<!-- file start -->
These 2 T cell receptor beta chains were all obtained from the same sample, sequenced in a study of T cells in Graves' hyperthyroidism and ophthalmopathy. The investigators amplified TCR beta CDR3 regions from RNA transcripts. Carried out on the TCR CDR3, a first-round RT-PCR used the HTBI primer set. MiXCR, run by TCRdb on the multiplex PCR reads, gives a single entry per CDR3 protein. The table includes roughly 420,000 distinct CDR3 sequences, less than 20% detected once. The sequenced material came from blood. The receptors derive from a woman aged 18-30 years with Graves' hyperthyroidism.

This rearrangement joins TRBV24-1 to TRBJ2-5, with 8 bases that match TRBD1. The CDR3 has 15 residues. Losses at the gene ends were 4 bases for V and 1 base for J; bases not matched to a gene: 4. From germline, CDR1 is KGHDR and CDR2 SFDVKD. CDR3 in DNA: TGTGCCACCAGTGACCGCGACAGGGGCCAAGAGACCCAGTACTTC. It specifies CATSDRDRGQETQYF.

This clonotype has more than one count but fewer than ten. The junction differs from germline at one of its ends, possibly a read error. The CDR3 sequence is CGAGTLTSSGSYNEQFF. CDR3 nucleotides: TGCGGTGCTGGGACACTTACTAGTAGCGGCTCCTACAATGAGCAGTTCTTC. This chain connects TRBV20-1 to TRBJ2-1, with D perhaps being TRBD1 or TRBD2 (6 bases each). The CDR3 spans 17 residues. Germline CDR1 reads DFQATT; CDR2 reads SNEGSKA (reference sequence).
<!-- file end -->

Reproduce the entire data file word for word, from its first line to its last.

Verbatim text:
These 2 T cell receptor beta chains were all obtained from the same sample, sequenced in a study of T cells in Graves' hyperthyroidism and ophthalmopathy. The investigators amplified TCR beta CDR3 regions from RNA transcripts. Carried out on the TCR CDR3, a first-round RT-PCR used the HTBI primer set. MiXCR, run by TCRdb on the multiplex PCR reads, gives a single entry per CDR3 protein. The table includes roughly 420,000 distinct CDR3 sequences, less than 20% detected once. The sequenced material came from blood. The receptors derive from a woman aged 18-30 years with Graves' hyperthyroidism.

This rearrangement joins TRBV24-1 to TRBJ2-5, with 8 bases that match TRBD1. The CDR3 has 15 residues. Losses at the gene ends were 4 bases for V and 1 base for J; bases not matched to a gene: 4. From germline, CDR1 is KGHDR and CDR2 SFDVKD. CDR3 in DNA: TGTGCCACCAGTGACCGCGACAGGGGCCAAGAGACCCAGTACTTC. It specifies CATSDRDRGQETQYF.

This clonotype has more than one count but fewer than ten. The junction differs from germline at one of its ends, possibly a read error. The CDR3 sequence is CGAGTLTSSGSYNEQFF. CDR3 nucleotides: TGCGGTGCTGGGACACTTACTAGTAGCGGCTCCTACAATGAGCAGTTCTTC. This chain connects TRBV20-1 to TRBJ2-1, with D perhaps being TRBD1 or TRBD2 (6 bases each). The CDR3 spans 17 residues. Germline CDR1 reads DFQATT; CDR2 reads SNEGSKA (reference sequence).